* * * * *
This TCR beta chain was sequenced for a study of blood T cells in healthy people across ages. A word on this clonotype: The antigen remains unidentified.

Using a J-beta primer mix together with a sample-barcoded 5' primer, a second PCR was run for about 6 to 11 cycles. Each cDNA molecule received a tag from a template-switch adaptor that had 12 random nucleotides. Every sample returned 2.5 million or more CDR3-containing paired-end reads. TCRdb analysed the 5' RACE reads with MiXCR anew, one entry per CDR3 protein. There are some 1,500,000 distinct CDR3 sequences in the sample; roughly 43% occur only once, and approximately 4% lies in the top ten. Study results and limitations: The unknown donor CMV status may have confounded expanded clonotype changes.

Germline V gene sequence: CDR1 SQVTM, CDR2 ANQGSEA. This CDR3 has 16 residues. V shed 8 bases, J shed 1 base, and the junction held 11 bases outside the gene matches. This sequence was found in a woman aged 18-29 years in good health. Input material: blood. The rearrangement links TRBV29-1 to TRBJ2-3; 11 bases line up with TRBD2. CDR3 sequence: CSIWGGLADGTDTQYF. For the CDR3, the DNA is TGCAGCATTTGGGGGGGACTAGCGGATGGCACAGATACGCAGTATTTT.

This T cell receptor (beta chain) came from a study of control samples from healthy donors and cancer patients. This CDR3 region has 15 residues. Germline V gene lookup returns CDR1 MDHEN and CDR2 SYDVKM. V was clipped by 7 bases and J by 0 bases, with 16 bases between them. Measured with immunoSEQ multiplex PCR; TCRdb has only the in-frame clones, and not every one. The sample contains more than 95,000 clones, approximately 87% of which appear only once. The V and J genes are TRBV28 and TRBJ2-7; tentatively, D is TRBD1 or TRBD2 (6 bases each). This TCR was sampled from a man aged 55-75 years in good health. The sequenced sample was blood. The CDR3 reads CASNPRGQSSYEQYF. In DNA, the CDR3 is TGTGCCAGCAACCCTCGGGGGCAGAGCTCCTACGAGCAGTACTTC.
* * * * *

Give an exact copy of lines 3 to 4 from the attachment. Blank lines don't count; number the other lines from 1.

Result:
Germline V gene sequence: CDR1 SQVTM, CDR2 ANQGSEA. This CDR3 has 16 residues. V shed 8 bases, J shed 1 base, and the junction held 11 bases outside the gene matches. This sequence was found in a woman aged 18-29 years in good health. Input material: blood. The rearrangement links TRBV29-1 to TRBJ2-3; 11 bases line up with TRBD2. CDR3 sequence: CSIWGGLADGTDTQYF. For the CDR3, the DNA is TGCAGCATTTGGGGGGGACTAGCGGATGGCACAGATACGCAGTATTTT.

This T cell receptor (beta chain) came from a study of control samples from healthy donors and cancer patients. This CDR3 region has 15 residues. Germline V gene lookup returns CDR1 MDHEN and CDR2 SYDVKM. V was clipped by 7 bases and J by 0 bases, with 16 bases between them. Measured with immunoSEQ multiplex PCR; TCRdb has only the in-frame clones, and not every one. The sample contains more than 95,000 clones, approximately 87% of which appear only once. The V and J genes are TRBV28 and TRBJ2-7; tentatively, D is TRBD1 or TRBD2 (6 bases each). This TCR was sampled from a man aged 55-75 years in good health. The sequenced sample was blood. The CDR3 reads CASNPRGQSSYEQYF. In DNA, the CDR3 is TGTGCCAGCAACCCTCGGGGGCAGAGCTCCTACGAGCAGTACTTC.